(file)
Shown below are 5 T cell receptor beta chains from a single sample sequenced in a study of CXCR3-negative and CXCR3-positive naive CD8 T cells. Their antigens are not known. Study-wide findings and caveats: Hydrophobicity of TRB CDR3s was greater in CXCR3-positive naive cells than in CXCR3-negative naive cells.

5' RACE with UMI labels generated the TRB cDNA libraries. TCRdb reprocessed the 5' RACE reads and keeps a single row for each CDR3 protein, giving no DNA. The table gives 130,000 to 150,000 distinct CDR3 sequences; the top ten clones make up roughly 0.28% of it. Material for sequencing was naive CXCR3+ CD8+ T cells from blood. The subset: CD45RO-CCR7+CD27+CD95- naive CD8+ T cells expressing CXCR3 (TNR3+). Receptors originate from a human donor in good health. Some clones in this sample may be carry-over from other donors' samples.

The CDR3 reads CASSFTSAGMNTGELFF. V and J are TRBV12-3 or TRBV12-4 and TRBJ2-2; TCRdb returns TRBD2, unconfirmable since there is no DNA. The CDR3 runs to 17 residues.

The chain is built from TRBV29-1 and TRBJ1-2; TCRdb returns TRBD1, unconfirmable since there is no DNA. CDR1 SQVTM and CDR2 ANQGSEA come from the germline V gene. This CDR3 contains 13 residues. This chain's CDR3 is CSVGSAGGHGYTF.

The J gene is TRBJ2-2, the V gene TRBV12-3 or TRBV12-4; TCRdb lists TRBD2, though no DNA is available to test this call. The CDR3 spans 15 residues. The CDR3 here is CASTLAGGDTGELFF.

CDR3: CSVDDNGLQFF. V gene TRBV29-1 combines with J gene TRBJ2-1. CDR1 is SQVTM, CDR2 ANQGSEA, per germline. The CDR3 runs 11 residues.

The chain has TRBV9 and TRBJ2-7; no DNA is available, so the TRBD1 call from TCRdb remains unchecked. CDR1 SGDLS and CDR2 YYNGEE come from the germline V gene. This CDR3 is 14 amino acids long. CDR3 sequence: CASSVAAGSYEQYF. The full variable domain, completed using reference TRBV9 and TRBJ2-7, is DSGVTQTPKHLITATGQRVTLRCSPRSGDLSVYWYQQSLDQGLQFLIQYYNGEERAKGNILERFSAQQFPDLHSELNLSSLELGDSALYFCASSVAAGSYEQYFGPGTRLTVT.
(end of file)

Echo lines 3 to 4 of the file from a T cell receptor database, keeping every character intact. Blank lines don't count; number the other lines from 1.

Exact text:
The CDR3 reads CASSFTSAGMNTGELFF. V and J are TRBV12-3 or TRBV12-4 and TRBJ2-2; TCRdb returns TRBD2, unconfirmable since there is no DNA. The CDR3 runs to 17 residues.

The chain is built from TRBV29-1 and TRBJ1-2; TCRdb returns TRBD1, unconfirmable since there is no DNA. CDR1 SQVTM and CDR2 ANQGSEA come from the germline V gene. This CDR3 contains 13 residues. This chain's CDR3 is CSVGSAGGHGYTF.